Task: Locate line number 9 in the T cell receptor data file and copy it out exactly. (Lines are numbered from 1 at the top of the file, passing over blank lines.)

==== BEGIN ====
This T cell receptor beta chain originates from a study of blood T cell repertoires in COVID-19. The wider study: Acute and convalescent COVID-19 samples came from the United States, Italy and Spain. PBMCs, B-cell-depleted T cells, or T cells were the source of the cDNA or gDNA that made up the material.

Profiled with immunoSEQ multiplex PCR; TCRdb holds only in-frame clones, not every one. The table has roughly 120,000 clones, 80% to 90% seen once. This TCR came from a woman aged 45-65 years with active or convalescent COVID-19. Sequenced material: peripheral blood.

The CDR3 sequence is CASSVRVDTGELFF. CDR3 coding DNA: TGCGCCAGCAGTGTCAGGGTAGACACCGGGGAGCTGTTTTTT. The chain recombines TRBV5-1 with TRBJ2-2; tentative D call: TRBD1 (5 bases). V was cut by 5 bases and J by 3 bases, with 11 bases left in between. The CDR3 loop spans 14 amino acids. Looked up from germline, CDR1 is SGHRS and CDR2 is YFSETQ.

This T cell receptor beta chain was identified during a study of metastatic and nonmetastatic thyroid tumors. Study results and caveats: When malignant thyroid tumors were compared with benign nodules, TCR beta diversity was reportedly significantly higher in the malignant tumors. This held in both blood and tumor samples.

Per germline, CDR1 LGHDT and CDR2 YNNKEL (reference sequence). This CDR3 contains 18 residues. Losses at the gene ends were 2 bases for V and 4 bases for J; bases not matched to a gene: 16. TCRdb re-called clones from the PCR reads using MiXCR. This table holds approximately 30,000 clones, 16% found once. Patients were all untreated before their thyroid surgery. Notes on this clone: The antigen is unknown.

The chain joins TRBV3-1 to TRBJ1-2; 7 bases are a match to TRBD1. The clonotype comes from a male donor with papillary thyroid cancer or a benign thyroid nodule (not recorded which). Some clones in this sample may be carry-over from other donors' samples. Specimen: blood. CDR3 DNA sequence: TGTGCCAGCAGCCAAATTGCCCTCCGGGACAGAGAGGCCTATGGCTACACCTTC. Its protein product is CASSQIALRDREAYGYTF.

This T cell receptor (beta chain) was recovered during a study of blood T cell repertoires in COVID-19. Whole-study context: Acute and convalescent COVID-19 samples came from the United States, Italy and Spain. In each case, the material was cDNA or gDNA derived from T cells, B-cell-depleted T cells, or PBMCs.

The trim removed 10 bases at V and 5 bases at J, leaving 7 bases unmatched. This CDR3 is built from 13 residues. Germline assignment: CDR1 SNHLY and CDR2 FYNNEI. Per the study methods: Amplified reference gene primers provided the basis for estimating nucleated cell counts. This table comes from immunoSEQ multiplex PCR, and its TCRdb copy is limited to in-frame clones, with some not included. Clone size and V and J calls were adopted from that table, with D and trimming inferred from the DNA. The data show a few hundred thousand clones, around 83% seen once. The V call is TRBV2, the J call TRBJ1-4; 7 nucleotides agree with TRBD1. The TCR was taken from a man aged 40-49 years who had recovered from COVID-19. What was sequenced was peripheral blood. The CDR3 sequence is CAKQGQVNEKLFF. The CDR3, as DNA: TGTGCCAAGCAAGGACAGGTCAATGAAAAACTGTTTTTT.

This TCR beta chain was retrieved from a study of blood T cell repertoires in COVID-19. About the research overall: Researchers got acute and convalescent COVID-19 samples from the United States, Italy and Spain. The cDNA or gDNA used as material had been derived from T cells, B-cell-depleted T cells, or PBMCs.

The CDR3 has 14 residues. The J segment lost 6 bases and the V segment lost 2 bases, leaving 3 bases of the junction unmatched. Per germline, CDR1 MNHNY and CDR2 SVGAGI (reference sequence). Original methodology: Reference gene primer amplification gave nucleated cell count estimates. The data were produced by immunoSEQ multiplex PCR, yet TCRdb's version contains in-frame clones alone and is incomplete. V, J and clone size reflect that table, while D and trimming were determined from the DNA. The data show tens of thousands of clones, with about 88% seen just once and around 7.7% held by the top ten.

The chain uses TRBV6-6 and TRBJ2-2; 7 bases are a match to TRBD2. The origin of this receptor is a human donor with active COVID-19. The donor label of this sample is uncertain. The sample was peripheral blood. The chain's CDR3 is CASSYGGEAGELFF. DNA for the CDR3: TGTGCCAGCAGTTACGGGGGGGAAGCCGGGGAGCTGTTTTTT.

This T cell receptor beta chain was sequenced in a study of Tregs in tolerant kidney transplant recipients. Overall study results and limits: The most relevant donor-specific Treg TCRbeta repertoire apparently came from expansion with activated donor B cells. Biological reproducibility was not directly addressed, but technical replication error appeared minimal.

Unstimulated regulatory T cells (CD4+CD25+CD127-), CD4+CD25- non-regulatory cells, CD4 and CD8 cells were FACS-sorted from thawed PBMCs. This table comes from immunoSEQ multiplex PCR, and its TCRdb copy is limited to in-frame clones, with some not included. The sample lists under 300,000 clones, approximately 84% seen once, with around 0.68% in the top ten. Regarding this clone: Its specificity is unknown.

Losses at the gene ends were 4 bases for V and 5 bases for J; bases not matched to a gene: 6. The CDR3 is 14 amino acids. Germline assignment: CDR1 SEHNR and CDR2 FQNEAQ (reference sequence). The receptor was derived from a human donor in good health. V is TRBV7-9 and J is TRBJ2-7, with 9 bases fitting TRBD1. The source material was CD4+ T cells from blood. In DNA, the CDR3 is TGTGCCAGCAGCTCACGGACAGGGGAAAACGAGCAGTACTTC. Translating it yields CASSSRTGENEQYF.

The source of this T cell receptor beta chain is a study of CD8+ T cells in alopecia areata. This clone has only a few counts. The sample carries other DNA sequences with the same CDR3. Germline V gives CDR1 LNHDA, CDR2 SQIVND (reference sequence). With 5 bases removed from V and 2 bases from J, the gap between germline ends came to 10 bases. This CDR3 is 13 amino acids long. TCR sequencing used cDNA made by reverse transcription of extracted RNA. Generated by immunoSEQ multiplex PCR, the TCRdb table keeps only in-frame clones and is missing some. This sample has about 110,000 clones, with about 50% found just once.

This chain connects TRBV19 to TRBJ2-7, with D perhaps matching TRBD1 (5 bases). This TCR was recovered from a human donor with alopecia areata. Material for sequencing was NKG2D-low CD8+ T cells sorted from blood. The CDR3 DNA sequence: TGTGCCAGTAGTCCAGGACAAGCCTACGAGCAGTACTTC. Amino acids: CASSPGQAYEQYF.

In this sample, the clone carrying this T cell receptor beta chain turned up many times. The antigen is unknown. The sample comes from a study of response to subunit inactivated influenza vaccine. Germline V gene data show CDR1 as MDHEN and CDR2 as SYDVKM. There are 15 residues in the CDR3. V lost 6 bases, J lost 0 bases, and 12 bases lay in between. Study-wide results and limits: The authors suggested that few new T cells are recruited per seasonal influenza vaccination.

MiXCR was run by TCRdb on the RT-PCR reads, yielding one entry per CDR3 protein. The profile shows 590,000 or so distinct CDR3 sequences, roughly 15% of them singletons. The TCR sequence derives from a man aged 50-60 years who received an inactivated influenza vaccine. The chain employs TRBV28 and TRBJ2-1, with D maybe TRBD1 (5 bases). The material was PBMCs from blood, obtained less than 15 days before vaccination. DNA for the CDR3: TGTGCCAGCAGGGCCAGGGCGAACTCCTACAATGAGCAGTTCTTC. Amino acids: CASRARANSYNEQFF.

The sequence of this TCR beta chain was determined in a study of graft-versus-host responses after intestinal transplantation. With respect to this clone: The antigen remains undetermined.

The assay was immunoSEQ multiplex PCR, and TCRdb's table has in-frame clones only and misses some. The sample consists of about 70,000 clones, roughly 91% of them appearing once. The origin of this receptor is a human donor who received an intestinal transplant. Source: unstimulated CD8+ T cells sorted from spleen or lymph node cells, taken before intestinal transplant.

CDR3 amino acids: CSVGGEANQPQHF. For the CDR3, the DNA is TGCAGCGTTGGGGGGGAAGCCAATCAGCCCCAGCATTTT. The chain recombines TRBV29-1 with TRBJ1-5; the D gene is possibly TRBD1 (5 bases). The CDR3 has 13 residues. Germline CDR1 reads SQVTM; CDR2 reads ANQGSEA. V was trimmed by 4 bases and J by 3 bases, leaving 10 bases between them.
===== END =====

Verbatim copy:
This TCR beta chain was retrieved from a study of blood T cell repertoires in COVID-19. About the research overall: Researchers got acute and convalescent COVID-19 samples from the United States, Italy and Spain. The cDNA or gDNA used as material had been derived from T cells, B-cell-depleted T cells, or PBMCs.